News and information useful to Cleveland-Marshall College of Law students, faculty and staff.

Archive for March 19th, 2018

Tips to Beat Anxiety in Law School

Everyone experiences anxiety from time to time. And it’s certainly normal to experience occasional anxiety in law school with being called on for class, taking exams, or doing any type of public speaking. But people with an anxiety disorder face feelings of worry or fear that can completely disrupt their school, work, or family life. According to the National Institute of Mental Health, there are three kinds of anxiety disorders: generalized anxiety disorder, panic disorder, and social anxiety disorder. Treatments include talk therapy, cognitive behavioral therapy, self-help or support groups, stress management techniques, or medication. The CSU Counseling Center or another mental health care provider can help diagnose and treat anxiety disorders.

There are plenty of tips to alleviate anxiety – (for example here, here and here), and these ideas can probably be used to help with garden-variety anxiety as well as the more debilitating kind. Here are some things to consider now:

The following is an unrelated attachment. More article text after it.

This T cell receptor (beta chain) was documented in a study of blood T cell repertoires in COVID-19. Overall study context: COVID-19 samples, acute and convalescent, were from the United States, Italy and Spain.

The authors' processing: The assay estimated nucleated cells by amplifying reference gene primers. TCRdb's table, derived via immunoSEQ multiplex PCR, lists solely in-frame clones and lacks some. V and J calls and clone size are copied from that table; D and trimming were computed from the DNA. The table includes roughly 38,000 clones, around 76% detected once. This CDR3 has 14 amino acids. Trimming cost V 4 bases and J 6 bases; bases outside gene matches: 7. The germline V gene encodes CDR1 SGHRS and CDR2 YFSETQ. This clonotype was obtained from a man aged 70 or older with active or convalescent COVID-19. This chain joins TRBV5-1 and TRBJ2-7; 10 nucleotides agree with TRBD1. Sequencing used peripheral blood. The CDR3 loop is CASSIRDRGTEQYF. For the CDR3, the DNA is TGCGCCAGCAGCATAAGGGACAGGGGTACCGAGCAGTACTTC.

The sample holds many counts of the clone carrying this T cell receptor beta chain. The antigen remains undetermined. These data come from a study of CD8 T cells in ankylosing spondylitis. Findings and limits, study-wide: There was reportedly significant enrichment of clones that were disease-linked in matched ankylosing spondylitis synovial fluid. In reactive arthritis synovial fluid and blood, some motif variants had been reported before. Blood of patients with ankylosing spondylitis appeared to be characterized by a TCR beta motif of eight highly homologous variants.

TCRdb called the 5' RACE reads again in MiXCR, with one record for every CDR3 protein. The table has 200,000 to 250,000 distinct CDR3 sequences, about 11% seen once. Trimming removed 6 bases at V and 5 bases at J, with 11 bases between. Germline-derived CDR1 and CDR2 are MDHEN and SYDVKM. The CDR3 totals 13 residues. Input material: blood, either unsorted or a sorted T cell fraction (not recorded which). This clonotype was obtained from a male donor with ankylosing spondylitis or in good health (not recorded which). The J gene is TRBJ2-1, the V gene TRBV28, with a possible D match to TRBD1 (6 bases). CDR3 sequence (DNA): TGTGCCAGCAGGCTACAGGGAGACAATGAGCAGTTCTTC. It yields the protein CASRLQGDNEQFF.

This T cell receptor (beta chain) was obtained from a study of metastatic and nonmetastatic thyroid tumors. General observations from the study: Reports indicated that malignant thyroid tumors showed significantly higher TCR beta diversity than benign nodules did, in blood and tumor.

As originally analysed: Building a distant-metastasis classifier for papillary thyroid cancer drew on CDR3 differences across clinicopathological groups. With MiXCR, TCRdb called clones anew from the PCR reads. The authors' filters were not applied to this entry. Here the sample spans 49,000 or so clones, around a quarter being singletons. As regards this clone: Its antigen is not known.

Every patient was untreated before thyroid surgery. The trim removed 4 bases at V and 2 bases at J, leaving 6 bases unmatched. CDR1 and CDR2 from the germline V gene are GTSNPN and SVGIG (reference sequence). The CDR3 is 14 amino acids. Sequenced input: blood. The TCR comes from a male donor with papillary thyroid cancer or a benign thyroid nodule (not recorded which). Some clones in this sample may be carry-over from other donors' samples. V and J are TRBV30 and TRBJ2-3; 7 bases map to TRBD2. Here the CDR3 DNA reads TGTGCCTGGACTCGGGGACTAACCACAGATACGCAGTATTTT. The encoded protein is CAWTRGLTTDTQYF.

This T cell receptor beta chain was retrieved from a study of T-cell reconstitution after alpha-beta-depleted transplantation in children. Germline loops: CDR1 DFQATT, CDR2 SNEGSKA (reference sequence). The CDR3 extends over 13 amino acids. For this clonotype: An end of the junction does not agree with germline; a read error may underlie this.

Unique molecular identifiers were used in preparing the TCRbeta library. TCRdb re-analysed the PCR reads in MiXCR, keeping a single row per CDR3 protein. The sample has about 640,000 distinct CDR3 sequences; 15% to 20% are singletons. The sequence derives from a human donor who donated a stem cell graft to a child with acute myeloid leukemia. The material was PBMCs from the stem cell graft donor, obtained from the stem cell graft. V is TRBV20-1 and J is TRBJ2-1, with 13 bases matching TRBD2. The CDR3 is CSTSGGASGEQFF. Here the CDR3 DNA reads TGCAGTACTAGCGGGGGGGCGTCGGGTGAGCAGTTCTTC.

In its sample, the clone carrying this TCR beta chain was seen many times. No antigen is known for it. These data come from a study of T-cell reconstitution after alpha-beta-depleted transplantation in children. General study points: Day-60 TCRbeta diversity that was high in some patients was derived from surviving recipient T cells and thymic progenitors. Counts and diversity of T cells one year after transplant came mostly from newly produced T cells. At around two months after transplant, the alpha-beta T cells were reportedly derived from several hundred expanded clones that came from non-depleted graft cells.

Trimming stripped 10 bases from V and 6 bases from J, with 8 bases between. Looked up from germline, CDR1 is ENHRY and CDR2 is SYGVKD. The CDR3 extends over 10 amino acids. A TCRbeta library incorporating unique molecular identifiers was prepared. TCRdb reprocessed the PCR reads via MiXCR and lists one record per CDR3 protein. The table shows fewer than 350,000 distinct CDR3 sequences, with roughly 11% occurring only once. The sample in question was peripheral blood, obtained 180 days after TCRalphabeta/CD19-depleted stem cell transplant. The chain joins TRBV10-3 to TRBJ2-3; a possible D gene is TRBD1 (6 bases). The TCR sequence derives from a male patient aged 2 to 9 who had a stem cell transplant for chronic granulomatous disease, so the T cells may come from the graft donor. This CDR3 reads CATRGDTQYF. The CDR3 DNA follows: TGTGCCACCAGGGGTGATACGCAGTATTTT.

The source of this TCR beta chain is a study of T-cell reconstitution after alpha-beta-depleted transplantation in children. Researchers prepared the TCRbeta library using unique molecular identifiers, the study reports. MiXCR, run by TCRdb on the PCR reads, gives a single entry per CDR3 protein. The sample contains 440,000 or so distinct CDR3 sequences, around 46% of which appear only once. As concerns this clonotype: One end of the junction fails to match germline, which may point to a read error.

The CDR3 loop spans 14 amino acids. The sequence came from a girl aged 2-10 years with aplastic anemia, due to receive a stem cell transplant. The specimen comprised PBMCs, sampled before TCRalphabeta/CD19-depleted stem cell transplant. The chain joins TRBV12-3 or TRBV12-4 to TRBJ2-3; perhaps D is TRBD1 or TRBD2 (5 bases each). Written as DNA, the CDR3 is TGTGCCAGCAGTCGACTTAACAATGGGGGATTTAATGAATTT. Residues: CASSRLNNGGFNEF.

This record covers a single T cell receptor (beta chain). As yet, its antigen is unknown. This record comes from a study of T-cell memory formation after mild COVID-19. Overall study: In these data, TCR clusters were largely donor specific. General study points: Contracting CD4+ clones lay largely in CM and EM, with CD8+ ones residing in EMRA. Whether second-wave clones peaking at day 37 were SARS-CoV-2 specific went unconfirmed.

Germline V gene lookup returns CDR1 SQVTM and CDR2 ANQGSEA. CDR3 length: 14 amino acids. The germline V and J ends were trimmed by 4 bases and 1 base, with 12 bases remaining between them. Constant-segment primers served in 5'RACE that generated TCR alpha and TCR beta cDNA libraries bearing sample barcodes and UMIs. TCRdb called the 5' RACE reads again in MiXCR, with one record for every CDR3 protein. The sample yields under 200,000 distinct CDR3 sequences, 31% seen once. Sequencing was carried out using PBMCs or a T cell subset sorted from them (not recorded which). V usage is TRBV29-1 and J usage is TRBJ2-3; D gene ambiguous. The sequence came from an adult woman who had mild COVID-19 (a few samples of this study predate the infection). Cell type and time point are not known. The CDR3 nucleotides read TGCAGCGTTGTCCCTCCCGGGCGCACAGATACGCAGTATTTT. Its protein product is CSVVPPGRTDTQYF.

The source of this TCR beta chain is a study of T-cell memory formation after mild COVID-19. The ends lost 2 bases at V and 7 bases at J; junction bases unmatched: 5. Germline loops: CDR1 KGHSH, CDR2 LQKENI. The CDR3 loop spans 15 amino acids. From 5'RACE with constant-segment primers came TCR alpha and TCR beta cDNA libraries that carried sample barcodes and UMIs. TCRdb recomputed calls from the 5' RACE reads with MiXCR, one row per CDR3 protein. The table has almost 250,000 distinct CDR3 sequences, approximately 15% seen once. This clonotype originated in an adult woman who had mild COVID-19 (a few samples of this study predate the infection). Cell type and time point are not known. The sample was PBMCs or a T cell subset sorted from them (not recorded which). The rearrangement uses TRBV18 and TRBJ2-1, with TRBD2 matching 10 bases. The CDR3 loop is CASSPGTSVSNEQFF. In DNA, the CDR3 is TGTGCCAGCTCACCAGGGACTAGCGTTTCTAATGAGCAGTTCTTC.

• If you’re in law school, you might be a perfectionist — a regular type-A personality. If that’s the case, try relaxing some of your rigidly high expectations for yourself, and celebrate the successes you’ve had so far in your law school career and in your life in general.
  • Again, if you’re in law school, you might be particularly risk-adverse. This is certainly a common trait among lawyers. If so, try doing something adventurous once a week. This might help you feel more comfortable with uncertainty and with not being in total control of everything around you.
  • As hard as it might sound at times, limit alcohol and caffeine – both have been shown to aggravate anxiety or cause panic attacks.
  • Even when law school seems to keep piling things on your plate, take time to get a little exercise each day and a good night’s sleep. Sometimes this alone is enough to knock out stress and anxiety.